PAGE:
•  Public comment from parents and teachers at Paul Revere, Harvey Milk Civil Rights Academy, and Visitacion Valley Elementary, regarding personnel decisions. We have heard a great deal from different factions of Paul Revere parents this year, some of whom dislike the current principal and others who like her. Tonight’s group spoke in the principal’s favor and urged the Board to renew her contract (spring is the time we make most of our staffing decisions for the next school year). A group of Harvey Milk parents and teachers, by contrast, urged us to overturn a site council decision to forgo an interview process and offer the current principal another year at the school. Parents and teachers from Visitacion Valley Elementary spoke against the principal’s decision not to “re-elect” (rehire) a probationary teacher at the school.  These are all touchy issues with strong feelings on all sides — because they involve past or future personnel votes by the Board, I’m not going to comment on the merits of each of these positions and no particular opinion should be inferred by what I’ve written above.
  • Finally, three parents of  children who qualify for transitional kindergarten came to protest the district’s handling of the state’s Kindergarten Readiness Act (passed in 2010), which gradually moves the eligibility date  for Kindergarten back over three years, so that eventually children must be age five by September 1 of the year they enter Kindergarten (from the original December 1 eligibility date).  Some believe their current four-year-olds would do just fine in Kindergarten and so are urging the district to issue age waivers to their children. Others are fine with waiting another year for their children to enter Kindergarten, but take issue with the fact that there is not a broader choice of Transitional Kindergarten programs to choose from (the law requires districts to offer Transitional Kindergarten to four-year-olds who otherwise would have been eligible to enter Kindergarten).  I’ve talked to Sen. Simitian, who wrote the legislation to move the eligibility date and create Transitional Kindergarten, and I believe he did a good thing by drawing a new line for Kindergarten readiness. Kindergarten is much more academic than previously, and children who (for whatever reason) are not academically ready really suffer. At the same time, I believe an unintended consequence of the legislation was to create another complex and possibly unfunded mandate for schools. SFUSD’s handling of this issue has been far from perfect but I believe it is compliant with the law and minimizes the district’s financial risk in a time of great fiscal peril (did anyone see the news that state revenues, yet again, fell short of predictions? That’s fiscal peril for schools).  But no, the district’s plan does not meet the needs of all stakeholders and I’m sorry for that.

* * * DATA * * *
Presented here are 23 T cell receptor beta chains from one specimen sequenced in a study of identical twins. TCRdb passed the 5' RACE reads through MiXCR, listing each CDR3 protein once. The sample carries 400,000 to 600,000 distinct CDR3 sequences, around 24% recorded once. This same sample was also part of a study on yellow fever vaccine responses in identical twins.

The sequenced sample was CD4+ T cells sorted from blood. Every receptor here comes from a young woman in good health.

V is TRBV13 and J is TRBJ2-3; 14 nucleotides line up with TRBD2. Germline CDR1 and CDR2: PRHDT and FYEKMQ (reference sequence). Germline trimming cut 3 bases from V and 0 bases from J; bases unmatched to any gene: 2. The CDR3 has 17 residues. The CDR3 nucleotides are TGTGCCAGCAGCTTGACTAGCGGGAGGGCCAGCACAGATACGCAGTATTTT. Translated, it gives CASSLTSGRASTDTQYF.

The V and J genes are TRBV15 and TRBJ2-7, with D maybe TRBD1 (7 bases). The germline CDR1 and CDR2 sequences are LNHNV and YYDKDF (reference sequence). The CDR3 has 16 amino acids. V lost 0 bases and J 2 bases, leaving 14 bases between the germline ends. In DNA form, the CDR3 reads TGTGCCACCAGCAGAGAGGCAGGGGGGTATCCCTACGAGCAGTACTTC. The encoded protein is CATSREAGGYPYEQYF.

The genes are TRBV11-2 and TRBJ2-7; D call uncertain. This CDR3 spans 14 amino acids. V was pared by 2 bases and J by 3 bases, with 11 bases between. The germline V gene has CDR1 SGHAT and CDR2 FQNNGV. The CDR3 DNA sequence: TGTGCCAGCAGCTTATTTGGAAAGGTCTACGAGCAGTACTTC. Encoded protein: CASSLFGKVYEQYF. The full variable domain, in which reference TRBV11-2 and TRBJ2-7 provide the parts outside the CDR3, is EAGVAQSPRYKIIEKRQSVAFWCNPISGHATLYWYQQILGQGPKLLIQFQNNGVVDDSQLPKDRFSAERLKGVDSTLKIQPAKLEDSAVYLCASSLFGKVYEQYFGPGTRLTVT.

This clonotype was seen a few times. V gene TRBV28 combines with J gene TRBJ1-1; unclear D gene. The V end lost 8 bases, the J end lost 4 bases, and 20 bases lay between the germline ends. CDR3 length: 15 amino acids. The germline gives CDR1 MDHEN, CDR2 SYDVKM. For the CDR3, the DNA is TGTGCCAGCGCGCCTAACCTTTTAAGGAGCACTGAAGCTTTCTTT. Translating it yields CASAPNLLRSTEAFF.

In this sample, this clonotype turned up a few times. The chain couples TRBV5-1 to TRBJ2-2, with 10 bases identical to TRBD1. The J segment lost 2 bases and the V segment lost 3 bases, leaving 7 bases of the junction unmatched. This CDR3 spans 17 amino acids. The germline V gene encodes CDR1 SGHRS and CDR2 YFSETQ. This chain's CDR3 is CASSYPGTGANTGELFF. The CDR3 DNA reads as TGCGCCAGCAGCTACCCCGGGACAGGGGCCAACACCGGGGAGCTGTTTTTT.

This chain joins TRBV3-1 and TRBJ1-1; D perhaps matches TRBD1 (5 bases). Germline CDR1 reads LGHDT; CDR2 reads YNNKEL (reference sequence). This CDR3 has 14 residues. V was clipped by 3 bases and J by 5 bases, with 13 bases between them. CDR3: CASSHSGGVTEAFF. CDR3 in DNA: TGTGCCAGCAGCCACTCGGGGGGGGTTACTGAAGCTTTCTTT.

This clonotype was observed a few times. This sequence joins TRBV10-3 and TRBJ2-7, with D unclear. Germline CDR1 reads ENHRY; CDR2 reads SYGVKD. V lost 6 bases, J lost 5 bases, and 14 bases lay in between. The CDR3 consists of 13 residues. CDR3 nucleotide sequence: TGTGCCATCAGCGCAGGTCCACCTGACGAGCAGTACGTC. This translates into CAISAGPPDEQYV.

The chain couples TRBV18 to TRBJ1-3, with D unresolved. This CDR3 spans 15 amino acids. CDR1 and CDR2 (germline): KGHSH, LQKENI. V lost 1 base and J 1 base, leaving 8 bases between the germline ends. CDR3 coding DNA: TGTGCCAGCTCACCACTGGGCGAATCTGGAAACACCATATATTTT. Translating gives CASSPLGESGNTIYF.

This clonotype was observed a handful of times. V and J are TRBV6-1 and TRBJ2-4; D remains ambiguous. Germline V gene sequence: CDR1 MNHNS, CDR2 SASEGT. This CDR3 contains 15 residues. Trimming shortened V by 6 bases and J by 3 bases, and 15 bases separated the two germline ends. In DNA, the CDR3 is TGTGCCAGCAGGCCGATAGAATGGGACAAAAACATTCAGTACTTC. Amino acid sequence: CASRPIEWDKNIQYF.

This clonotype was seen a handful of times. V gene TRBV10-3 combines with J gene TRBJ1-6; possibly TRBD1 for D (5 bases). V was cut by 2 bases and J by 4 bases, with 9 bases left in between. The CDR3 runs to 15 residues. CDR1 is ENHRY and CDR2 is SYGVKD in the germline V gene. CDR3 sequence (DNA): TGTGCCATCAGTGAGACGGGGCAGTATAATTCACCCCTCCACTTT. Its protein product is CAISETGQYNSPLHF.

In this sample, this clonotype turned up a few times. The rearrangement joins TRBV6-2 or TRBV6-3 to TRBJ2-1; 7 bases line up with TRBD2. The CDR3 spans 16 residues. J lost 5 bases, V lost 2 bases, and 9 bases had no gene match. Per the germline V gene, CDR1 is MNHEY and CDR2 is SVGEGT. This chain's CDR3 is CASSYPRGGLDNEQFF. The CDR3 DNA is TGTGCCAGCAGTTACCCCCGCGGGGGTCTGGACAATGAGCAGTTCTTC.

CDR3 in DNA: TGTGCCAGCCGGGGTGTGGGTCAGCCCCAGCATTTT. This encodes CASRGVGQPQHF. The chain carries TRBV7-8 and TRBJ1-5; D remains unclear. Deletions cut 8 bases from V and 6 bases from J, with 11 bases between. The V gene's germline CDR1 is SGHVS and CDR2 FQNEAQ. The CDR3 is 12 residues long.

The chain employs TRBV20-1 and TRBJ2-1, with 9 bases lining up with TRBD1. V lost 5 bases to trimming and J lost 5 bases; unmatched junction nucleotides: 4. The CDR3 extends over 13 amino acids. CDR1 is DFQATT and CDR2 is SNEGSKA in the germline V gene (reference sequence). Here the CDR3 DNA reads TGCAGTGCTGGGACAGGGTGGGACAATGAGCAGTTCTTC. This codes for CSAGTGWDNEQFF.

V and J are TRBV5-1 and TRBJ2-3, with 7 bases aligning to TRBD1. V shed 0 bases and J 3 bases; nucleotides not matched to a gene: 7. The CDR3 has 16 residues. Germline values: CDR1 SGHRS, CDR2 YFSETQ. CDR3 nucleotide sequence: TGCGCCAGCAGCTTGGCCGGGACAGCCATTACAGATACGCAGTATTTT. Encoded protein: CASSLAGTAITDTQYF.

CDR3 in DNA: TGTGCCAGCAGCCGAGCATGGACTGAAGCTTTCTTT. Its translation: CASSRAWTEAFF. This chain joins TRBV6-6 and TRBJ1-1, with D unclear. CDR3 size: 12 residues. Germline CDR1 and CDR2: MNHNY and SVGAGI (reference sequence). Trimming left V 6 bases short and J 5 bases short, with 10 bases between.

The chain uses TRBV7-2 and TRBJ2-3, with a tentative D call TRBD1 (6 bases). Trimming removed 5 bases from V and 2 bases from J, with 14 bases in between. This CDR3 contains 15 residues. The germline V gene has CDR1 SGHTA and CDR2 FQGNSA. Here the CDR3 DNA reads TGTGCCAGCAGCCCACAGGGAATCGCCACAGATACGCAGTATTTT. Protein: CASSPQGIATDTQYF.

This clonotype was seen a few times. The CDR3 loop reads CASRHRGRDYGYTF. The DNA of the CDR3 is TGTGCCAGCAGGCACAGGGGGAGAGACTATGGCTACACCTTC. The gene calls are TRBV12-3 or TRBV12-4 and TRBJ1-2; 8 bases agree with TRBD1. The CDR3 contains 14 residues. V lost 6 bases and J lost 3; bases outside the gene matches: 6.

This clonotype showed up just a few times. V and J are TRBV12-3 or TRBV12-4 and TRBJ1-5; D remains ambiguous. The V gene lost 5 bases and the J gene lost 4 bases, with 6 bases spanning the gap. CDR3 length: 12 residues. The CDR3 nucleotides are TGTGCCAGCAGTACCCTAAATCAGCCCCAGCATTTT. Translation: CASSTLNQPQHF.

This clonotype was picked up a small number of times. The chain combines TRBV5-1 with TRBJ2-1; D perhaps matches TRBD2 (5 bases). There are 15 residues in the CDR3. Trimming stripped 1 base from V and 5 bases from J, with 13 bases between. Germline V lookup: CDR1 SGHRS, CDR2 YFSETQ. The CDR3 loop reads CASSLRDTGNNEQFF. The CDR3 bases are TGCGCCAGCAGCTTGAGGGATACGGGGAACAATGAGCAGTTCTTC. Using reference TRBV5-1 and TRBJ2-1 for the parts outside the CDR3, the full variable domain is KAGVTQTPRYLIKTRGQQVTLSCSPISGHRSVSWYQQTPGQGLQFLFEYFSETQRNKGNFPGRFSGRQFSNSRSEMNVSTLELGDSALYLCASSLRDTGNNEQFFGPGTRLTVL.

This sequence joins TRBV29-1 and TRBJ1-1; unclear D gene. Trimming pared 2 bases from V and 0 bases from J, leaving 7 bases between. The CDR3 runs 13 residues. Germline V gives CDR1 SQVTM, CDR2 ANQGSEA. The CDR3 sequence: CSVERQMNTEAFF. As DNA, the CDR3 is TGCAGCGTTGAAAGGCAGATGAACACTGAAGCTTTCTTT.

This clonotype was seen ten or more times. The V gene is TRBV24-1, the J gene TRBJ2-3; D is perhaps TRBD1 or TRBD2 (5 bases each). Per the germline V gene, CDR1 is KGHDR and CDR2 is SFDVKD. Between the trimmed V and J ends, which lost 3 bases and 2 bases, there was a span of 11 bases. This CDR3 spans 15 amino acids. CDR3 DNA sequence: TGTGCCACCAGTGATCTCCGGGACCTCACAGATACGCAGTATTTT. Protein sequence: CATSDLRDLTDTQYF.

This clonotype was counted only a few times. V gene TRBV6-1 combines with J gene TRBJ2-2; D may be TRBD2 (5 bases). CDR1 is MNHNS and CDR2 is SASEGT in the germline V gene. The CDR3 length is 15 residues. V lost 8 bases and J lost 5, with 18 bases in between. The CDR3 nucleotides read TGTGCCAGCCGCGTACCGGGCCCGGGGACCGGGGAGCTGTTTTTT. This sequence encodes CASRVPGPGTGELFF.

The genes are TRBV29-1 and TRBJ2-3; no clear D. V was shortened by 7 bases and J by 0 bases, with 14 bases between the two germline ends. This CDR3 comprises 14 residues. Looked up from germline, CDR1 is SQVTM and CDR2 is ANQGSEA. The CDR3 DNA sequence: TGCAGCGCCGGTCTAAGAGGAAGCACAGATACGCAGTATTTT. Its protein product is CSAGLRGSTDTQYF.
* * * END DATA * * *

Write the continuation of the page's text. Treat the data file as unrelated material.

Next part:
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One response to “Recap: April 10, 2012 — a little good news!

  1. You missed out mentioned the unhappiness from Daniel Webster re. feeding into International Studies Academy. Surely there’s something that can be done about this, otherwise there’s a risk of the district undoing the hard work done by parents and teachers in saving that school and turning it around.

    On Revere: I’ve heard good things about the principal in the neighborhood.